Insurance Carrier’s Enterprise Data Integration Upgraded with PilotFish to Meet MIB Deadline
MIB was sunsetting their prior means of electronic communications with their membership for MIB Inquiries, Results and Updates and implementing ACORD standards for messaging. This meant that all MIB members (including the carrier client) had to support ACORD-compliant, SOAP Web Service communications if they wanted to continue benefiting from their MIB membership. With a date looming for the cutover, time was of the essence. The carrier needed a proven solution that could also be implemented quickly.
In this case study, you’ll learn how the client leveraged the PilotFish eiPlatform Integration Engine to support ACORD and CLIEDIS standards, to meet its data transformation requirements and to create a modern, HTTPS SOAP Web Service to communicate with the MIB.
The client is a carrier and part of a multinational life insurance, pensions and asset management company. As part of a global asset management group, the client offers its customers institutional fixed income strategies and customized investment solutions in the Americas. The regions include the United States, Canada, Mexico and South America. Their products include pensions, variable annuities, individual universal life and individual term life policies. The client is a Medical Information Bureau, Inc. (MIB) member company. They rely on the MIB to help them assess an individual’s risk and eligibility in order to underwrite these policies.
The client company has grown organically and through acquisition to be one of the largest insurance and financial services companies in the world. With those acquisitions came multiple policy administration systems of different brands, vintages and technology stacks – each requiring integration with the MIB. For over 125 years, MIB has been a leading source for accurate risk assessment. Owned by its customers, MIB member life and health insurance companies rely on the MIB to underwrite and assess an individual’s risk and eligibility during the underwriting of life, health, disability income, critical illness and long-term care insurance policies.
MIB had undertaken an initiative to replace its proprietary interface systems with a nonproprietary solution that would allow them to offer member companies a standard method of integrating their new business/underwriting systems with the MIB’s services. They had worked with the ACORD standards organization, their member companies, software vendors and consultants to successfully deliver their new service. The transition to the modernized approach promised to enable their customers to be able to implement new business processes that simply were not feasible with the previous interface technology. They had upgraded their communications standard to a HTTPS SOAP Web Service and implemented the ACORD TXLife data standard for Inquiries, Results and Updates.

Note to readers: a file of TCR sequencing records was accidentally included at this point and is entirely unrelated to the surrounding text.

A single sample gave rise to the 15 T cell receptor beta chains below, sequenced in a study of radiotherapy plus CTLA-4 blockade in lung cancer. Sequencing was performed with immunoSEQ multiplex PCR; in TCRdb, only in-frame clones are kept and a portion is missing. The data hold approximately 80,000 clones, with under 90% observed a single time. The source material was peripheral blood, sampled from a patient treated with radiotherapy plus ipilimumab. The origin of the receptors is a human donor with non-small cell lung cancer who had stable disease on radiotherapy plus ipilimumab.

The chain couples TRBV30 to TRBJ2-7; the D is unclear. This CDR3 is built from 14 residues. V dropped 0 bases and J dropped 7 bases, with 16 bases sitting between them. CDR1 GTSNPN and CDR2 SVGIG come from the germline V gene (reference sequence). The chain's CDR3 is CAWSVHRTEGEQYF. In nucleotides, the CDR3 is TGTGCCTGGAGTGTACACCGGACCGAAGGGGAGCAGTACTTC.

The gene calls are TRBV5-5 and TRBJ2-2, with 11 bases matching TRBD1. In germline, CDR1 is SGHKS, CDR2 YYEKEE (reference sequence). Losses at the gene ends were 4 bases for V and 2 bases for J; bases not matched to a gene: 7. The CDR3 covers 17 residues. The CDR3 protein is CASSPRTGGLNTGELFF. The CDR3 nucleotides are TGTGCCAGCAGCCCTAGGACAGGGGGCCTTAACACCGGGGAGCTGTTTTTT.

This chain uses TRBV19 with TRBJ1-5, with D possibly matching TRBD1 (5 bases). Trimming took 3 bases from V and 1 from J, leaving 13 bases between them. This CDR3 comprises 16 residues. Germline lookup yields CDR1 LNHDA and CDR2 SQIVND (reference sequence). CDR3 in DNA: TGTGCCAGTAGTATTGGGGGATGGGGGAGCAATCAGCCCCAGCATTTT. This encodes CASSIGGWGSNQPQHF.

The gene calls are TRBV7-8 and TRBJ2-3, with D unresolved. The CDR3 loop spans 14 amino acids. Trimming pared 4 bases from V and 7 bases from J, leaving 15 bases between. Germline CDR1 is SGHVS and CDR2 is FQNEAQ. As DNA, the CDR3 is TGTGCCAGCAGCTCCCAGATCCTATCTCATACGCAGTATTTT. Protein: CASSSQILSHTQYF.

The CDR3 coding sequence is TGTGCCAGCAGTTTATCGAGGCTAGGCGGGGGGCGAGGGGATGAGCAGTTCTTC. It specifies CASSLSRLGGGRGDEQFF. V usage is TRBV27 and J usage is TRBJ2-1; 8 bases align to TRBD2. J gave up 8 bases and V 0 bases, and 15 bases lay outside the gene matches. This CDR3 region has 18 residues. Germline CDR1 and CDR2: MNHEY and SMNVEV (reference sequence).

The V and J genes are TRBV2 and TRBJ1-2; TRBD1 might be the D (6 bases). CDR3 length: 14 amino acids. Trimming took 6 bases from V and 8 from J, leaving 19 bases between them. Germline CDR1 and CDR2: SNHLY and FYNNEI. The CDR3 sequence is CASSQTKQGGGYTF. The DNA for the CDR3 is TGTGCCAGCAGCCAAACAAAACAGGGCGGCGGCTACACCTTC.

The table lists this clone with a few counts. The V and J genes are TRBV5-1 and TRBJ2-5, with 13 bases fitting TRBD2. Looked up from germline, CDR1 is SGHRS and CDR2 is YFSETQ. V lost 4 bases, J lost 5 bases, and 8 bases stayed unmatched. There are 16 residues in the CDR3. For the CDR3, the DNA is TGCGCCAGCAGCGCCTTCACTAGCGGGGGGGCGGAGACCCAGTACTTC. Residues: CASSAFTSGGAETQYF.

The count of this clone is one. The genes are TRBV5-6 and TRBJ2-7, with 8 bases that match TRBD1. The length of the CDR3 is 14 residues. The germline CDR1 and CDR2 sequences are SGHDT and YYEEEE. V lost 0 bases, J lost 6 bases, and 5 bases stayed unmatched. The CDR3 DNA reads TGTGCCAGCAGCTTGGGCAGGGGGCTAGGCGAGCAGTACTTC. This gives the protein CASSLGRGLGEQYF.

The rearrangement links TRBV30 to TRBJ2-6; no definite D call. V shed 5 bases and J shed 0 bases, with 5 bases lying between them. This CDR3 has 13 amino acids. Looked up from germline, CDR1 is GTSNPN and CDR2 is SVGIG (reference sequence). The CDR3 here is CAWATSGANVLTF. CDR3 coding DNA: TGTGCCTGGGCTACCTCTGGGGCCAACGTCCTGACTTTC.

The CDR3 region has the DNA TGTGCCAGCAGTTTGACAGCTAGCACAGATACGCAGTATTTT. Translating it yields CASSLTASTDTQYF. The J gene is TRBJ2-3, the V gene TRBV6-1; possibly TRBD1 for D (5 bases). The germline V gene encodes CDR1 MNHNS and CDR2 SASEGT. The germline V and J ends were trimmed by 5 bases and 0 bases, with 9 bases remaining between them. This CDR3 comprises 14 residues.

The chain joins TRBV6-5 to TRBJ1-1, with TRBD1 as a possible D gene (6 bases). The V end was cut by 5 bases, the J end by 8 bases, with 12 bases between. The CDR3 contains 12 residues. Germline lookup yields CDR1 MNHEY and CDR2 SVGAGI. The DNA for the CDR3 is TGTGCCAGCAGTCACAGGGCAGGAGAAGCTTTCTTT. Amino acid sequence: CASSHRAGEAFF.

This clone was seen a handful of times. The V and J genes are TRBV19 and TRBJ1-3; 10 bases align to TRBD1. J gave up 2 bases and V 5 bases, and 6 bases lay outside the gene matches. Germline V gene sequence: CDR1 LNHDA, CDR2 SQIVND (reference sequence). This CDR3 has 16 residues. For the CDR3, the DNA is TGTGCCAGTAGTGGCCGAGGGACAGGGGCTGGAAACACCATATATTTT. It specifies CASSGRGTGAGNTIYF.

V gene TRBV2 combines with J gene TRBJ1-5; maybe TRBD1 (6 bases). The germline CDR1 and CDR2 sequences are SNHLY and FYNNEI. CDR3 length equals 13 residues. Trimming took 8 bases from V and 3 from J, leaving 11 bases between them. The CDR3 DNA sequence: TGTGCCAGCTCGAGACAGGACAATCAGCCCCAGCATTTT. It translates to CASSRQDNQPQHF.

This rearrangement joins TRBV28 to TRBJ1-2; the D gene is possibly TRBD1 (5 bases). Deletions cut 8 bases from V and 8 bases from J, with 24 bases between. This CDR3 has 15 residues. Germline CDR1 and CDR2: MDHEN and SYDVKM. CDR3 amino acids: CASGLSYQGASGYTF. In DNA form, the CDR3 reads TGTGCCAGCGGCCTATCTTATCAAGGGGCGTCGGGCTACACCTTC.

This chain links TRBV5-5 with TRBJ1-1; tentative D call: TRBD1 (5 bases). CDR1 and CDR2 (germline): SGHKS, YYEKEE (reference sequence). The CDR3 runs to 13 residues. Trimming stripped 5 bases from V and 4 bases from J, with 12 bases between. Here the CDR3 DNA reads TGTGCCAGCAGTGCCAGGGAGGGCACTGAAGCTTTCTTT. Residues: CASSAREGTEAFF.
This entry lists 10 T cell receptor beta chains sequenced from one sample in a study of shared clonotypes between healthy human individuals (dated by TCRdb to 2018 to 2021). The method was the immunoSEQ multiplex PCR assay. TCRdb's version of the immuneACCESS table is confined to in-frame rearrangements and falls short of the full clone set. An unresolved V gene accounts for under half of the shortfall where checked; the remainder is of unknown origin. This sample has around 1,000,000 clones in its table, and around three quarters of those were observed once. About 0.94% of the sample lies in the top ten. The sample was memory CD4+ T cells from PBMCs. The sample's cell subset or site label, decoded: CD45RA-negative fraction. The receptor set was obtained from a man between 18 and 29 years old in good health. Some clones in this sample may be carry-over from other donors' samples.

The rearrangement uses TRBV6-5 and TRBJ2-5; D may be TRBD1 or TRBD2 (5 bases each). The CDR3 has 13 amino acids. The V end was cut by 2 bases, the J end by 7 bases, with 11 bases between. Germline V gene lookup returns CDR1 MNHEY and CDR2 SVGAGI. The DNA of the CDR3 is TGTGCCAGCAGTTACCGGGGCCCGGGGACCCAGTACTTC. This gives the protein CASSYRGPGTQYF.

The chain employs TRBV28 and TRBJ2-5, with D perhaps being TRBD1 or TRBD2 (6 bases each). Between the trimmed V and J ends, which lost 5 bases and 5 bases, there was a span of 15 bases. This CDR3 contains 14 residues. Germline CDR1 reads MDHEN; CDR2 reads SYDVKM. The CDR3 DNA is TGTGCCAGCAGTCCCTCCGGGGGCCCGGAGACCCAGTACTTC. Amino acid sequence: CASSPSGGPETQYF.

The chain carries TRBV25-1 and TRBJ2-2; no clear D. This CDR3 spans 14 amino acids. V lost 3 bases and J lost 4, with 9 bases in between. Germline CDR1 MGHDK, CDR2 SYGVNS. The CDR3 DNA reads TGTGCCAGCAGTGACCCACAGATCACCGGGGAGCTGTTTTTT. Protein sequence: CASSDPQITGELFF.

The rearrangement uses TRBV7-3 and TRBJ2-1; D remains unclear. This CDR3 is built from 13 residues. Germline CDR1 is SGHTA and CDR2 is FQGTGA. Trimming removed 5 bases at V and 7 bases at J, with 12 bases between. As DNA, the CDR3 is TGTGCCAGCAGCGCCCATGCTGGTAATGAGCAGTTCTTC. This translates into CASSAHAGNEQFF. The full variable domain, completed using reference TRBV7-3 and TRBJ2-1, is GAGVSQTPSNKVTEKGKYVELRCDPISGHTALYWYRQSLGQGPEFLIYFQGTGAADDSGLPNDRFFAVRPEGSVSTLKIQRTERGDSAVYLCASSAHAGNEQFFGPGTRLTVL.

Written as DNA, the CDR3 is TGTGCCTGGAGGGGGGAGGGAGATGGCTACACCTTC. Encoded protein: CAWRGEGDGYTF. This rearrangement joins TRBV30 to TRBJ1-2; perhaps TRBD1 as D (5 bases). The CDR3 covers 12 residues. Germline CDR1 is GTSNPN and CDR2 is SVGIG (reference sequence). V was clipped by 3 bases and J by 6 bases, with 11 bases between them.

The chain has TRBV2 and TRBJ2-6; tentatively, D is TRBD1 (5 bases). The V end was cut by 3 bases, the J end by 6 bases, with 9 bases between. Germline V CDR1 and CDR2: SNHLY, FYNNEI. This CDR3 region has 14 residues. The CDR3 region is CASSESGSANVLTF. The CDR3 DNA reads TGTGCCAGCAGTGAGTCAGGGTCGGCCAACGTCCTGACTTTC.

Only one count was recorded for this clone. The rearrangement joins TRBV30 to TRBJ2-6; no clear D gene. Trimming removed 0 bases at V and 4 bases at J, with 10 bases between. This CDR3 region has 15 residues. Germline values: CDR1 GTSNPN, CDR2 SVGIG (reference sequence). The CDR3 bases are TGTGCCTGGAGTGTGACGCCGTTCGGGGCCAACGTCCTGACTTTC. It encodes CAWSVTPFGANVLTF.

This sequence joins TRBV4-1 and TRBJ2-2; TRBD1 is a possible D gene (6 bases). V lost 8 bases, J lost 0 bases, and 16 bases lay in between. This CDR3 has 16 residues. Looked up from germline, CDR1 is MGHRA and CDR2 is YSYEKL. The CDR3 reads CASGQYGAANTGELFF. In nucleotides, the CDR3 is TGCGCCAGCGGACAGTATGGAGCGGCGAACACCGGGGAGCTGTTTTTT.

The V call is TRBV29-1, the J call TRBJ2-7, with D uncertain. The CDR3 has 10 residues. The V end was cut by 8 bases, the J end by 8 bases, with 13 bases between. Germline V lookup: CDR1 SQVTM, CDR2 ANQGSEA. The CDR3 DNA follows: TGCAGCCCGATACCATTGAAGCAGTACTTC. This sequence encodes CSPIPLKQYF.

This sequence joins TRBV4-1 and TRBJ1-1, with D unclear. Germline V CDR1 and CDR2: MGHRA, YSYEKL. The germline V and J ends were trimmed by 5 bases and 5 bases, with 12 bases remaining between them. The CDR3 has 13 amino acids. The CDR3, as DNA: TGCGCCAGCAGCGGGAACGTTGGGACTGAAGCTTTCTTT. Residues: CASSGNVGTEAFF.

As challenging as the first phase was, the second phase (rolling it out to their more than 500 members at more than 800 locations) was even more challenging given their inability to control the resources and priorities of their membership. One thing was for sure, they had a hard deadline because MIB was decommissioning both the hardware and software used to support the prior system before a planned data center move.
The “client”, one of MIB’s biggest members, had several of its own challenges. They had 8 separate operating companies with more than a dozen policy administration systems of different brands, vintages and technology stacks that had to be interfaced with the MIB. Developing separate point-to-point interfaces for each of the systems was out of the question. They did not have the time or resources to make that a viable option. The MIB cutover date was looming.
So, the client turned to PilotFish who had gained a reputation in the insurance community for having developed middleware integration engine solutions that were particularly adept at enabling integration between disparate systems using a common model methodology and industry data standards which includes the ACORD TXLife standard. With the MIB’s deadline fast approaching, PilotFish (as the only Certified Alliance Partner of the MIB) was the perfect choice for implementing a solution that was proven, quick to implement and would provide a bridge to the future as they modernized their systems.
The client elected to work with PilotFish and implement the eiPlatform integration engine to meet their challenge. Working collaboratively and following a proven process, they were able to successfully migrate all of their MIB interfaces to the new ACORD TXLife format using SOAP Web Services communications protocol – well ahead of the deadline.
The first step was to analyze the current data output for the TXLife 401 Request (received in the TXLife 402 Response and output in the TXLife 404 update) to determine any additional requirements for the upgraded interface.